Here’s the good news about bear markets

A cute young girl lays on the floor with five teddy bears lying in a semicircle head to head with her as she clutches another teddy bear in one arm.A cute young girl lays on the floor with five teddy bears lying in a semicircle head to head with her as she clutches another teddy bear in one arm.

As difficult as this year has been for ASX shares, other assets have suffered greatly too.

Whether you possess cryptocurrency, real estate, or even bonds, the chances are you’ve suffered losses in 2022.

Even for long-term investors, this is undoubtedly distressing.

But there is a bright side to the bear market, according to one expert.

Potential returns have actually risen in 2022

Applying some conservative assumptions, the team at AMP Ltd (ASX: AMP) projected what returns would be like for ASX shares and other assets over the next five to 10 years.

And the findings were surprising.

Using this model, the return potential dipped below 5% in late 2020. But this year, in troubled times, that has risen to 7% per annum.

“This is partly due to a 1% higher medium-term inflation assumption, but the rest is due to the rise in interest rates, bond yields and yields on assets including shares over the last year,” said AMP chief economist Dr Shane Oliver in a blog post.

“This is the silver lining to the cloud — or rather storm — that has hit investment markets.”

This goes to show how a dip in ASX shares presents excellent buying opportunities.

“Bear markets are painful and are hard to predict, but they do push up the medium-term return potential of shares and so provide opportunities for investors.”

It seems a minority of Australian investors are taking advantage of the current downturn.

According to research from comparison site Finder, 7% of Australians are investing “more adventurously” than they were six months ago.

According to Finder stock expert Kylie Purcell, for many younger investors, this could be their first experience of a bear market.

“Investing in shares during a market downturn can be daunting, especially for people with more aggressive portfolios or who have high-growth super funds,” she said.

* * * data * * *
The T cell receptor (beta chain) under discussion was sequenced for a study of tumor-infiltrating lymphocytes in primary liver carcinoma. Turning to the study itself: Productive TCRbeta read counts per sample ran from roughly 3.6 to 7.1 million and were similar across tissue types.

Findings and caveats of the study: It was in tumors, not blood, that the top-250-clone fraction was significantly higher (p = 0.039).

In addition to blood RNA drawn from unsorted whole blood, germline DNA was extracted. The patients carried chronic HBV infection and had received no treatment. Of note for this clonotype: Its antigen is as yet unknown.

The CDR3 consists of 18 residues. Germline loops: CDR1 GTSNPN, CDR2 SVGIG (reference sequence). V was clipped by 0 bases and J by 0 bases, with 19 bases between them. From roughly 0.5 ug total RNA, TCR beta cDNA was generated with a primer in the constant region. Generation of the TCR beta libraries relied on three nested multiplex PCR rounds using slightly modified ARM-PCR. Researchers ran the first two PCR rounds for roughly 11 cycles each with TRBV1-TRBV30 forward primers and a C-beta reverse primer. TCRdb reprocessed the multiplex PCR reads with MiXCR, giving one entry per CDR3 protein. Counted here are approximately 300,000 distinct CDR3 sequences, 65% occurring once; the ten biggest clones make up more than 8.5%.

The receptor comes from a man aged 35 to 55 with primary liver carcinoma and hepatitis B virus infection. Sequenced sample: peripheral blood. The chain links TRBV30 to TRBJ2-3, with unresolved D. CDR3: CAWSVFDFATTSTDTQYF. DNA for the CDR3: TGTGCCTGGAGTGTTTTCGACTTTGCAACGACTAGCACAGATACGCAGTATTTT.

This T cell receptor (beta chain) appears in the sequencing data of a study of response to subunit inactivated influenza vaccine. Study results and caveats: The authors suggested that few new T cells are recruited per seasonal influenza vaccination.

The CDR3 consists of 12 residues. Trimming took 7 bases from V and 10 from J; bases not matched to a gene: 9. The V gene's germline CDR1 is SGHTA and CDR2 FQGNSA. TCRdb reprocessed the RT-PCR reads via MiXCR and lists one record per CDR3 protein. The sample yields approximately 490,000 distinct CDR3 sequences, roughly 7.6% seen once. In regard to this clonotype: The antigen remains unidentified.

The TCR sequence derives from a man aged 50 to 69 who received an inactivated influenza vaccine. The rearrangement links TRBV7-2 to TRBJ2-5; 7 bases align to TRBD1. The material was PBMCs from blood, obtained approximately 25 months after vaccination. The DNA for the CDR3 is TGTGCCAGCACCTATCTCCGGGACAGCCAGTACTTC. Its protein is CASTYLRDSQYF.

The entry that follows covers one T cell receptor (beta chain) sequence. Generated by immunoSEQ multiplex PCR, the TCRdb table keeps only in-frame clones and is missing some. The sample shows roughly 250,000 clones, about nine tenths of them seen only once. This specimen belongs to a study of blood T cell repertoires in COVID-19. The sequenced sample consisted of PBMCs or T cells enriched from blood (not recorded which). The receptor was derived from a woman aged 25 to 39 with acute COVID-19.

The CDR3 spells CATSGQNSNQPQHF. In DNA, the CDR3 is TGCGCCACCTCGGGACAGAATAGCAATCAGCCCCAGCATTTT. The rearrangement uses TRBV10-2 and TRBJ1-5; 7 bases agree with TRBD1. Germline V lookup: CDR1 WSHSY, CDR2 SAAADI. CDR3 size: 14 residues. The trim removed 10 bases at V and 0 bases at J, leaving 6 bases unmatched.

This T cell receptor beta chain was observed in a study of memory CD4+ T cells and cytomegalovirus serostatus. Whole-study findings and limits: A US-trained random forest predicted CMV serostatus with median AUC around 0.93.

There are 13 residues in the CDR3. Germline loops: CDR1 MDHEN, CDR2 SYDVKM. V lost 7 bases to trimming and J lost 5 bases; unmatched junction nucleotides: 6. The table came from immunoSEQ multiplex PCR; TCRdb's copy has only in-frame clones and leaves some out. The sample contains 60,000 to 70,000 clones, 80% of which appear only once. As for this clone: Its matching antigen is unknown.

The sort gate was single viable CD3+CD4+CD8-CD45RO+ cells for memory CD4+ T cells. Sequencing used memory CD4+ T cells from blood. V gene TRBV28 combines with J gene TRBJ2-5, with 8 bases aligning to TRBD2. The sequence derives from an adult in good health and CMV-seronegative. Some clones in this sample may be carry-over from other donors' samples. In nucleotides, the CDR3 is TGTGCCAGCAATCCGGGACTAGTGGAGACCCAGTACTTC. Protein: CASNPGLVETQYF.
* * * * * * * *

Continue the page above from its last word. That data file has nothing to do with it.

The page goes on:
“[But] Warren Buffet said that it is wise for investors to be ‘fearful when others are greedy, and greedy when others are fearful’.”

ASX shares are winners

Oliver surmised that ASX shares, due to their high dividend yields, stacked up well for the coming few years. Asian stocks were his pick for capital growth potential.

Return from bonds would remain poor and real estate would remain depressed due to rising interest rates.

He did have a caveat for his return projections.

“The main downside risk to our medium-term projections is that inflation trends even higher driving a further trend rise in interest rates, bond yields and yields on other assets (including property & infrastructure), resulting in an ongoing drag on capital growth.”

Oliver implored investors to “have reasonable return expectations” for the coming period.

“Interest rates and investment yields are still historically low so [it’s] unreasonable to expect sustained double-digit returns.”

Investors should concentrate on acquiring investments with a certain characteristic, he added.

“Focus on assets with decent sustainable income flow as they provide confidence regarding future returns.”

The post Here’s the good news about bear markets appeared first on The Motley Fool Australia.

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Motley Fool contributor Tony Yoo has no position in any of the stocks mentioned. The Motley Fool Australia’s parent company Motley Fool Holdings Inc. has no position in any of the stocks mentioned. The Motley Fool Australia has no position in any of the stocks mentioned. The Motley Fool has a disclosure policy. This article contains general investment advice only (under AFSL 400691). Authorised by Scott Phillips.

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